A Marker for Music History: The Rendezvous Ballroom
Today there is a plaque right near the Balboa Pier in Newport Beach that commemorates one of the most important dance halls and music venues in this country's history. The Rendezvous Ballroom was located on the block between Washington and Palm, right near the marker that is set into the ground.
Rendezvous Ballroom, circa 1930s
The Dancing Begins
The venue opened in 1928 and made a splash from day one. Its 12,000-square-foot dance floor could accommodate more than 50 couples. Rebuilt after a fire in 1935, the Rendezvous remained a popular getaway for teenagers that would dance to big bands until all hours. By the late 1930s, the place had become a regular stopping point for some of the biggest bands in the world. Harry James, Tommy Dorsey, Jimmy Dorsey, Woody Herman, Artie Shaw – they all played at the Rendezvous.
Look Magazine even nicknamed the place the “Queen of Swing.” A dance called "The Balboa" (or simply the "Bal") originated at the ballroom, and in 1941, an unknown bandleader named Stan Kenton auditioned his orchestra there. They earned a summer booking and the rest was history.
Stan Kenton and his orchestra play at the Rendezvous
Surf (Music)’s Up
But times change and along with it, the music also evolves. In the early 1960s, the Rendezvous became one of the hotspots for a brand-new kind of music that would eventually become what we know today as "Surf." Legendary guitarist Dick Dale and other architects of the sound regularly filled the hall. Thousands of screaming teenagers embraced the new musical movement which, at least at this venue, was cut short when a devastating fire destroyed the building in 1966.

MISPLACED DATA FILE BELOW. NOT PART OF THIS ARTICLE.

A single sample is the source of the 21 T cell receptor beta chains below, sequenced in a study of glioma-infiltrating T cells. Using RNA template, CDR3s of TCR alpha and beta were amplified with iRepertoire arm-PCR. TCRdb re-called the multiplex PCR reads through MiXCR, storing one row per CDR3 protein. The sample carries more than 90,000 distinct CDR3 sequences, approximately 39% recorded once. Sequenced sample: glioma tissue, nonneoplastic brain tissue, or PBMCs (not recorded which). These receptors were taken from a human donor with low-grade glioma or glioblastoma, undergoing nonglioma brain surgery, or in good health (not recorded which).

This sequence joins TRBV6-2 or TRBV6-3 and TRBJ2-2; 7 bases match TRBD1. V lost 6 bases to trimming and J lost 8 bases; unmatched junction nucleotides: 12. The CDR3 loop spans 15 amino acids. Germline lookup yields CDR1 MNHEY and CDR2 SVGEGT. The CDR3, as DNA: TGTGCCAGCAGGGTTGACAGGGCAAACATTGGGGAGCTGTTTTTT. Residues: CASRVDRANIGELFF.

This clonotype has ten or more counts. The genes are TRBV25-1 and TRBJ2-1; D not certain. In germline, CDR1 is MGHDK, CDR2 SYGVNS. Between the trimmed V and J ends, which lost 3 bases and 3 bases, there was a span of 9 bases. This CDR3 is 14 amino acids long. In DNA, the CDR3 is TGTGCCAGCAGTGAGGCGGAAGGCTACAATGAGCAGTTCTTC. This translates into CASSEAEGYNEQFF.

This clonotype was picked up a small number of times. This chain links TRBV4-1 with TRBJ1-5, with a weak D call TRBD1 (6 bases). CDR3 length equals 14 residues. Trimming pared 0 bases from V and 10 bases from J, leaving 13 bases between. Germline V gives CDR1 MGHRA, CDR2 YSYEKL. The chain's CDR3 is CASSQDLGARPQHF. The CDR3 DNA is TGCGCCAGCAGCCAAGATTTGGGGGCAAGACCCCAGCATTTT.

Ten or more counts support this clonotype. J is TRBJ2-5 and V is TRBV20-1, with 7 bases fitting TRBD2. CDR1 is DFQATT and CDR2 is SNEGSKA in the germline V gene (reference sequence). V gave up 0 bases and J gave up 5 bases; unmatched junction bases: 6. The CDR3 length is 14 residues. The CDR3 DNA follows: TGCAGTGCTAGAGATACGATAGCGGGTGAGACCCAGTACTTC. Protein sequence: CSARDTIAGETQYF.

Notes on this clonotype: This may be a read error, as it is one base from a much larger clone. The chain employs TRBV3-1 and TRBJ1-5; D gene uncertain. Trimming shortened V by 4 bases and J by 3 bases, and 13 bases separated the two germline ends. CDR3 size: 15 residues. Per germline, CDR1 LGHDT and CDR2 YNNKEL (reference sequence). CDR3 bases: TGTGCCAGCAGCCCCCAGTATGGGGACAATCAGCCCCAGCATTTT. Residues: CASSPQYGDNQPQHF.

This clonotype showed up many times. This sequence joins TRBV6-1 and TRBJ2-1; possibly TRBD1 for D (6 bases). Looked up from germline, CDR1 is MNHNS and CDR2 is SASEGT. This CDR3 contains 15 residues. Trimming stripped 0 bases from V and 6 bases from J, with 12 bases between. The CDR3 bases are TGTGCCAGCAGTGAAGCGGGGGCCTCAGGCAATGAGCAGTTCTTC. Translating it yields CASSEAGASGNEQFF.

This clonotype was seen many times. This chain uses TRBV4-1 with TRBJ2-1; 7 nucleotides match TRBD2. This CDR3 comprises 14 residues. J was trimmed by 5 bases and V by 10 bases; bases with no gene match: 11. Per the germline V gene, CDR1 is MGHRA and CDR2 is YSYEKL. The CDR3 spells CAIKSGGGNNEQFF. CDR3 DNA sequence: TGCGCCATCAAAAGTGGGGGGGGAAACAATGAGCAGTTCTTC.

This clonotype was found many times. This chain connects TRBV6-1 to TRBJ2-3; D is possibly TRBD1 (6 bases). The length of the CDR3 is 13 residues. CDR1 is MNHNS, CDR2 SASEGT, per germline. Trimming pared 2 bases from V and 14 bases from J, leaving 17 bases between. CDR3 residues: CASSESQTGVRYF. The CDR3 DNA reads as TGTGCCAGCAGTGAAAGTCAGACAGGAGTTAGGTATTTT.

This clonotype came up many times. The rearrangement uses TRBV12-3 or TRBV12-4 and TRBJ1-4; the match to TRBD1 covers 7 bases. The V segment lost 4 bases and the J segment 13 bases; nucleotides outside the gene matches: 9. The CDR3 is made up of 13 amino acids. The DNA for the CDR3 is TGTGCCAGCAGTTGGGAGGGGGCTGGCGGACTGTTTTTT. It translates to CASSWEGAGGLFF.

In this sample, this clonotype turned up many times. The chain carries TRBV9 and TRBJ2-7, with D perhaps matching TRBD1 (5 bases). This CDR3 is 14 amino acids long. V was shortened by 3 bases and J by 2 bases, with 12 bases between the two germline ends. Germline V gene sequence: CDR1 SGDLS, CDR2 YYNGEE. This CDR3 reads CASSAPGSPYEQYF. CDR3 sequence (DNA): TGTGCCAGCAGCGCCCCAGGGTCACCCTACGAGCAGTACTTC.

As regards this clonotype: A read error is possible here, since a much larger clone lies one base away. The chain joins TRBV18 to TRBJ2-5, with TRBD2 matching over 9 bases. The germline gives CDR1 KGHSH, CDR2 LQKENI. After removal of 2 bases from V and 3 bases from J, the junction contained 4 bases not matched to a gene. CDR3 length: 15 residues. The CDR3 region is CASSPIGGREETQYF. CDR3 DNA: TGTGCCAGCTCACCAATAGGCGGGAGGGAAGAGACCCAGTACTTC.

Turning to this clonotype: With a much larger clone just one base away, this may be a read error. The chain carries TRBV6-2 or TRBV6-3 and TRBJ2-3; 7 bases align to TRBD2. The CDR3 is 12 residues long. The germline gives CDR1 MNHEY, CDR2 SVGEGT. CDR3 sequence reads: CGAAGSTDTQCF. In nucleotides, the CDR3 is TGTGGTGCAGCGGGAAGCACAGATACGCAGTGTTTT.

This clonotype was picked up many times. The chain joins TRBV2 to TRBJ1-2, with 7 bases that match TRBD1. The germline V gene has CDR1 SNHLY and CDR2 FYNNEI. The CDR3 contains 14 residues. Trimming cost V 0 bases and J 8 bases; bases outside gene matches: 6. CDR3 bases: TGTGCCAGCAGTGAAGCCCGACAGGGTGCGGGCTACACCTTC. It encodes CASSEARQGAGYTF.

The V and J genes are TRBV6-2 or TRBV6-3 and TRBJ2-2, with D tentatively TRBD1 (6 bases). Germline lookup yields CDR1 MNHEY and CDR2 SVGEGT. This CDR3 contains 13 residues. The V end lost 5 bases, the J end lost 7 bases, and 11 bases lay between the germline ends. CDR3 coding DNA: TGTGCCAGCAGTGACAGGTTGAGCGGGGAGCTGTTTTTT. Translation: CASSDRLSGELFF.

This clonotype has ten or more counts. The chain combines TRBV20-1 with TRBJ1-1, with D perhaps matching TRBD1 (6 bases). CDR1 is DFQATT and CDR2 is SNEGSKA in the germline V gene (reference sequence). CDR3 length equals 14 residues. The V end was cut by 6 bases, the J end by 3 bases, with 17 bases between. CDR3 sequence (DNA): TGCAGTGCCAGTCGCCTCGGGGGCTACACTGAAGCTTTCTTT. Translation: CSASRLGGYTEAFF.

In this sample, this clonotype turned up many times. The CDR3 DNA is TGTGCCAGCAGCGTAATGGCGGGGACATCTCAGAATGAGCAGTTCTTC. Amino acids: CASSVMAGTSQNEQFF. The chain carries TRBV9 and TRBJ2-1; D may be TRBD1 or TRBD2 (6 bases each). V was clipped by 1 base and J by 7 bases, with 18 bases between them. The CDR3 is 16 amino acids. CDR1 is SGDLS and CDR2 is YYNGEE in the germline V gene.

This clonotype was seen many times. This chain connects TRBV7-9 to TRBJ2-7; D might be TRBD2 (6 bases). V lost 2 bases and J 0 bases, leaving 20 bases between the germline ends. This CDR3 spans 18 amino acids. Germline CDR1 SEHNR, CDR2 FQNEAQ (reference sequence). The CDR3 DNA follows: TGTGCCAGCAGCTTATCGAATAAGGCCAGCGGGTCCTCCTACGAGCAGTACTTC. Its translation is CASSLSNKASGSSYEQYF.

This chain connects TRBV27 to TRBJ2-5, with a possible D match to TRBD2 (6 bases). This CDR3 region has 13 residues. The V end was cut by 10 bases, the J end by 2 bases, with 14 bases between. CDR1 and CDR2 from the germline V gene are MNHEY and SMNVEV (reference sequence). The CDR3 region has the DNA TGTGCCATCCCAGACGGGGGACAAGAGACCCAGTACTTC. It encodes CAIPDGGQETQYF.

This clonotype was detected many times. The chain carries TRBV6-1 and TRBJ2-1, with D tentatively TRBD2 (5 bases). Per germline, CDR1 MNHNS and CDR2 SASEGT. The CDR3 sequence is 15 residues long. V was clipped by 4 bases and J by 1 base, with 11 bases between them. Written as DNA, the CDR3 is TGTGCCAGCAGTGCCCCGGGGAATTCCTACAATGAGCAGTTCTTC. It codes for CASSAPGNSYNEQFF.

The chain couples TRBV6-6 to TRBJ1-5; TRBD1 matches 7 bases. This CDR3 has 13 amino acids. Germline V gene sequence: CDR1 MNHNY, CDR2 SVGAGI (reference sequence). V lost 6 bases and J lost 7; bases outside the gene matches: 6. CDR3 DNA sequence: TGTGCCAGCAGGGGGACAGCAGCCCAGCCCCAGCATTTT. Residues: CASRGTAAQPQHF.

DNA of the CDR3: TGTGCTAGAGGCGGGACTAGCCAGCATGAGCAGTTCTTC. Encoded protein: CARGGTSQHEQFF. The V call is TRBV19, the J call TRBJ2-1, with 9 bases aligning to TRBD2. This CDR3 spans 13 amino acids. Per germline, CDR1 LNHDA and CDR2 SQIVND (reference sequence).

Fire at the Rendezvous, 1966
Must-Try Experiences at Balboa Peninsula
If you venture out along the beautiful and charming historic Balboa Peninsula, make sure you try the Balboa Bar – one of the signature frozen treats of the area. Ride the historic Ferris wheel at the Fun Zone and enjoy the many seaside shops in this classic California seaside village.
But also look for the marker by the pier that identifies the spot where thousands danced for decades, from swing to surf, at one of the most vaunted dance halls that ever existed.
The plaque reads simply:
“Built near this site in 1928, the Rendezvous Ballroom became a showcase for Big Bands, specially during ‘Bal Week.’ For 38 years, the sounds of dance music echoed from this block-long ballroom, which was destroyed by fire in 1966. The music and dancing have ended but the memories linger on.”
The marker was placed in 1986.
Rendezvous Ballroom marker
Photo courtesy of Chris Jepsen
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